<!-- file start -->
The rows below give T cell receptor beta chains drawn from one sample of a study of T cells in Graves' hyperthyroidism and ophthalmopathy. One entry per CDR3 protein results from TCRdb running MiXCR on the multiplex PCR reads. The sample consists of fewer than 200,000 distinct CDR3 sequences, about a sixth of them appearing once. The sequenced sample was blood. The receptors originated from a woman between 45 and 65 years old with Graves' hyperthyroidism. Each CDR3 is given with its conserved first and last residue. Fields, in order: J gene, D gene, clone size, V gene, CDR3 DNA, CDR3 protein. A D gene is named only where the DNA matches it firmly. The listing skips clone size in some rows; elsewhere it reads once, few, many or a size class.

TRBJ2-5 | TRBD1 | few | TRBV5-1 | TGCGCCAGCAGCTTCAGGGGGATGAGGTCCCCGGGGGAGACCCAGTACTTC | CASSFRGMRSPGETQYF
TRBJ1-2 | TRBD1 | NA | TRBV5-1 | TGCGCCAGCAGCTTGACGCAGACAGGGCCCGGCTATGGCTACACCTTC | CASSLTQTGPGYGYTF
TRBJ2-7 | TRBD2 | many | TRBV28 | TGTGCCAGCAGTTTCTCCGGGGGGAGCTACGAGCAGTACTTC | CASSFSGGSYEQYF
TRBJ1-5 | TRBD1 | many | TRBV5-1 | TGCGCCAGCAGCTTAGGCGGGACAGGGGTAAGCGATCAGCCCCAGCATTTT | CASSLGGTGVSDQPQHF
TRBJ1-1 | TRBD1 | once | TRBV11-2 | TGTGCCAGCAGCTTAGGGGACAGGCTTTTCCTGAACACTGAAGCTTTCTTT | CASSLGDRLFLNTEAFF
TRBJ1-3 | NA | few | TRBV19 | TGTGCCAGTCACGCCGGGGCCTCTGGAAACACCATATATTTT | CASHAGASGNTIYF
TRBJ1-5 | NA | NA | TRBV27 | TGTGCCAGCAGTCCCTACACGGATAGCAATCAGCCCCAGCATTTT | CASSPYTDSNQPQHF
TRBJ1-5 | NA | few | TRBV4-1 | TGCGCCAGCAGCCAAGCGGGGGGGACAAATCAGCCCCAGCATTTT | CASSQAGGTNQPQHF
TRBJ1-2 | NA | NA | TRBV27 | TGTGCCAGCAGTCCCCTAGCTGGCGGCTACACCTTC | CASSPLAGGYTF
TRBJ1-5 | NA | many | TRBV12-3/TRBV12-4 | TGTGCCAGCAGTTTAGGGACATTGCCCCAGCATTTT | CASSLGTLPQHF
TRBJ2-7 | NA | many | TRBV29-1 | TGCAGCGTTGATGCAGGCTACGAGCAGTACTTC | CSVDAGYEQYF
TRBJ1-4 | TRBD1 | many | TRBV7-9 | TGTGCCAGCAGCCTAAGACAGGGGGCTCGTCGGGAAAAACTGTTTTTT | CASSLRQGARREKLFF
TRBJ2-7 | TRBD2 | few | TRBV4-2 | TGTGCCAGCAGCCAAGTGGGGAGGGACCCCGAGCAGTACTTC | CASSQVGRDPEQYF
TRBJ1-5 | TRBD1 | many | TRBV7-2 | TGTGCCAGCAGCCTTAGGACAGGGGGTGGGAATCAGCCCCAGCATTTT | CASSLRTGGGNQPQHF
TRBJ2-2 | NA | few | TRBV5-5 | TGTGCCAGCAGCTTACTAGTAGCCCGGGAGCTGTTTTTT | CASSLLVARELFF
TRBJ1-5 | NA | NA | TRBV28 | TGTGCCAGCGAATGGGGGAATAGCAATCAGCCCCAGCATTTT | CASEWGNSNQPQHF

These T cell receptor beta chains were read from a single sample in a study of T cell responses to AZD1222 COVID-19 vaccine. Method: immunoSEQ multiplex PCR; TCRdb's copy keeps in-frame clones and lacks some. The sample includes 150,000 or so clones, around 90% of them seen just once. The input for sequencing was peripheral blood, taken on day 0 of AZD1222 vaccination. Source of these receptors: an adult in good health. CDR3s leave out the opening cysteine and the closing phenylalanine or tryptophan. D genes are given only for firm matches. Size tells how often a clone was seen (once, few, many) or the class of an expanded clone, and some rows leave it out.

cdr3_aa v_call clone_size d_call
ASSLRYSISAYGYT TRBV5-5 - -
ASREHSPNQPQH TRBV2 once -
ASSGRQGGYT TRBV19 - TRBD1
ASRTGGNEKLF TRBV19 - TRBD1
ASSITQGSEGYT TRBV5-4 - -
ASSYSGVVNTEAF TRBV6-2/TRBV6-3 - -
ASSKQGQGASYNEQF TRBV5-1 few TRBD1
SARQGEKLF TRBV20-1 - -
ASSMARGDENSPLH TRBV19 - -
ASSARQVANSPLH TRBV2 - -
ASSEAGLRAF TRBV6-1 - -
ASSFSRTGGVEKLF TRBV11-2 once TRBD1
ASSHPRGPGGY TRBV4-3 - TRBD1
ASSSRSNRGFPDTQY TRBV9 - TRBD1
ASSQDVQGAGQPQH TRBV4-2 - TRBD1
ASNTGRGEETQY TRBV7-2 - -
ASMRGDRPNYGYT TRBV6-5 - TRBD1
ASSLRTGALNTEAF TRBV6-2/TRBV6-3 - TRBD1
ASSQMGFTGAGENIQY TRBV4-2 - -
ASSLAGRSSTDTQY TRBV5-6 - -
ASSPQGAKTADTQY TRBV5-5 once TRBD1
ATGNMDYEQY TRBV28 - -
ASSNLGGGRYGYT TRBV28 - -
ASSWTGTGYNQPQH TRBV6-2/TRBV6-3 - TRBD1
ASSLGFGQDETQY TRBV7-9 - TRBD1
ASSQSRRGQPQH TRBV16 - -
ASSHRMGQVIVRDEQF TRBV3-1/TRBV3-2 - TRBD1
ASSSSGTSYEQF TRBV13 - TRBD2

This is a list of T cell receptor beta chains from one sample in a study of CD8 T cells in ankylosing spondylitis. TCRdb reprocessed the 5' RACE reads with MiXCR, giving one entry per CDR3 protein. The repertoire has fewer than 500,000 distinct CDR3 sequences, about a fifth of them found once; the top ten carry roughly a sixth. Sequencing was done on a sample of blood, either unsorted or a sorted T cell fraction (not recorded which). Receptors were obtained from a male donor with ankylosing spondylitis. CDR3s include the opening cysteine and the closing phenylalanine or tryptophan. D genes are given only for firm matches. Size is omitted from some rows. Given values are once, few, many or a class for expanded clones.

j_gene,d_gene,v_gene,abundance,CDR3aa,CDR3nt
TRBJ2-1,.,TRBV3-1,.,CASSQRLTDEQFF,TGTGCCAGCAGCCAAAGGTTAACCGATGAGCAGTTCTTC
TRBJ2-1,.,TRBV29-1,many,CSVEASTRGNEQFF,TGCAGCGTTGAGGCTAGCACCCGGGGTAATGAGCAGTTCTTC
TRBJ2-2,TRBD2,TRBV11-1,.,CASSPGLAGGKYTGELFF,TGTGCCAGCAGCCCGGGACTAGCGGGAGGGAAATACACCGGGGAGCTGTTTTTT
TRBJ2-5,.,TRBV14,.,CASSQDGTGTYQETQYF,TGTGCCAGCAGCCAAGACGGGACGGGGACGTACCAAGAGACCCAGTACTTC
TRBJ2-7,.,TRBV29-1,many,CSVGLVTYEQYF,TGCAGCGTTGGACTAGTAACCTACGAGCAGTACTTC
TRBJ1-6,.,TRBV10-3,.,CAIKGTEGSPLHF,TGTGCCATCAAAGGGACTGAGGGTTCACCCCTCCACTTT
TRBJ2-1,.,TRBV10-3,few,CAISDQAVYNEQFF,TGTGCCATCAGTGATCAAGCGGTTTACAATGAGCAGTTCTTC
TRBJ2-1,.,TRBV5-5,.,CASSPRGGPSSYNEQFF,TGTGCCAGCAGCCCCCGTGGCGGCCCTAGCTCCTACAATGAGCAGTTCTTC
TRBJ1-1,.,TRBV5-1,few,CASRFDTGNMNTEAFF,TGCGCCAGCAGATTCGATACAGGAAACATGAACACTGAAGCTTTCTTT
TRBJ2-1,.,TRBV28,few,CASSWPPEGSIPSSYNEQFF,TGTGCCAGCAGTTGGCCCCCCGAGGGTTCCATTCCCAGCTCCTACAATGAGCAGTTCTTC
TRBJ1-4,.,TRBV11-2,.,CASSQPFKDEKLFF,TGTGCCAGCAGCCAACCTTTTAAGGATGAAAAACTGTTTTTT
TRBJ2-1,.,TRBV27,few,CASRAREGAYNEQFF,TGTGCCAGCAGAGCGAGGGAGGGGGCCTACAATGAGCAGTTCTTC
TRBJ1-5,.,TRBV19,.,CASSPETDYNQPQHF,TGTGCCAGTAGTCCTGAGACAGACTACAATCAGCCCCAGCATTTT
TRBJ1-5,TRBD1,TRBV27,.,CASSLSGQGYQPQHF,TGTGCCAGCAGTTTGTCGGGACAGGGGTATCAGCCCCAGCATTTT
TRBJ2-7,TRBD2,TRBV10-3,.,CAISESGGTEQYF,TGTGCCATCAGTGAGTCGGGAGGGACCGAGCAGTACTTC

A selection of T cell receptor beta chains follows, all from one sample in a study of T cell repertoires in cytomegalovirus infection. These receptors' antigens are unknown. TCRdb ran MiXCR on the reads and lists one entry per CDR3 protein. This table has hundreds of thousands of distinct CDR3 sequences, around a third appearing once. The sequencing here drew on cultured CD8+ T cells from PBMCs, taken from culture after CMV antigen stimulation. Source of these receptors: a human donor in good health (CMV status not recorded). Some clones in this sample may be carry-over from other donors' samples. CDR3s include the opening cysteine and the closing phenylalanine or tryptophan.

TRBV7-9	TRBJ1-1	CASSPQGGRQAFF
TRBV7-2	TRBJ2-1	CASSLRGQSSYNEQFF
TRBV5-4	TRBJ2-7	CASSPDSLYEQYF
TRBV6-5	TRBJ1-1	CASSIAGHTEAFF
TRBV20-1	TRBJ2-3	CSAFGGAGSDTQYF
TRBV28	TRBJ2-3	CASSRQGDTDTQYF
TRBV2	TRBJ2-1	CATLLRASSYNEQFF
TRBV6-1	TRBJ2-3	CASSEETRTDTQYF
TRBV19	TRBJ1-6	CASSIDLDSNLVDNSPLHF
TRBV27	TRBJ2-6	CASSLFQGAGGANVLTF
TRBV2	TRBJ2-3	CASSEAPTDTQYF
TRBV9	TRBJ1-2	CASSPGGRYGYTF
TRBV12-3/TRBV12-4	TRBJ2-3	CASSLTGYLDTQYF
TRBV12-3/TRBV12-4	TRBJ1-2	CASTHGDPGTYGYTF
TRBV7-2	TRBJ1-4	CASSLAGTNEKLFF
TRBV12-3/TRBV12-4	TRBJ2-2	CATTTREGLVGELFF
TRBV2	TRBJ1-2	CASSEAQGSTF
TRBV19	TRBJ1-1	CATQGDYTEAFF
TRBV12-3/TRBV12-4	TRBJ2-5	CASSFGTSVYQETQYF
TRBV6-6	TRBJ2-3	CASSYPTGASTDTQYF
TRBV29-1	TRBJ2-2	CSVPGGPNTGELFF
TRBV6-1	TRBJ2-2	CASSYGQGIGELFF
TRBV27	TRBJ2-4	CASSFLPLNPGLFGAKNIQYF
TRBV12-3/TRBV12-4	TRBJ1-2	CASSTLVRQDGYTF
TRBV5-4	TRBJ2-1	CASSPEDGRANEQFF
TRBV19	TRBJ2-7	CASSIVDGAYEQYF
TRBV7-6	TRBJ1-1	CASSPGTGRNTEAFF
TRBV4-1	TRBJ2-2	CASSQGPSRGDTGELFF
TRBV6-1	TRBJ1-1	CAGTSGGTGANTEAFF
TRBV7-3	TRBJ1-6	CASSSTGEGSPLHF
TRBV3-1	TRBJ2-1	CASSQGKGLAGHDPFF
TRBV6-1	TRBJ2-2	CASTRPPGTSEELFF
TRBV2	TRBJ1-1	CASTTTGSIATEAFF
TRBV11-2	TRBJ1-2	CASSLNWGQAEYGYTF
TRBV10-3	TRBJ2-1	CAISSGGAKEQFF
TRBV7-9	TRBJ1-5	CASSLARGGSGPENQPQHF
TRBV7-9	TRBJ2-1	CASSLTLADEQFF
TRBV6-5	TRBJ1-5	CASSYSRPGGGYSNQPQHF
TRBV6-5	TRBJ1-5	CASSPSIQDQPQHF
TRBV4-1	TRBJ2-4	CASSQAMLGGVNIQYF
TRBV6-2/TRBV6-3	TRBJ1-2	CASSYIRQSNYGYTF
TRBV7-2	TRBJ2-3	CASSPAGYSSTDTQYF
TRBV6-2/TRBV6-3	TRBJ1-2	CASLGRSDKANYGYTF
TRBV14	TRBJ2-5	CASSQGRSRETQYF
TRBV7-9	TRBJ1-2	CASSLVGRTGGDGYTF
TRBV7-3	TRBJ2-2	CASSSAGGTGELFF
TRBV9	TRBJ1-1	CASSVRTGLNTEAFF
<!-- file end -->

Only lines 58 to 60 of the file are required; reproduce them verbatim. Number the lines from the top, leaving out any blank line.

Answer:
TRBJ1-1,.,TRBV5-1,few,CASRFDTGNMNTEAFF,TGCGCCAGCAGATTCGATACAGGAAACATGAACACTGAAGCTTTCTTT
TRBJ2-1,.,TRBV28,few,CASSWPPEGSIPSSYNEQFF,TGTGCCAGCAGTTGGCCCCCCGAGGGTTCCATTCCCAGCTCCTACAATGAGCAGTTCTTC
TRBJ1-4,.,TRBV11-2,.,CASSQPFKDEKLFF,TGTGCCAGCAGCCAACCTTTTAAGGATGAAAAACTGTTTTTT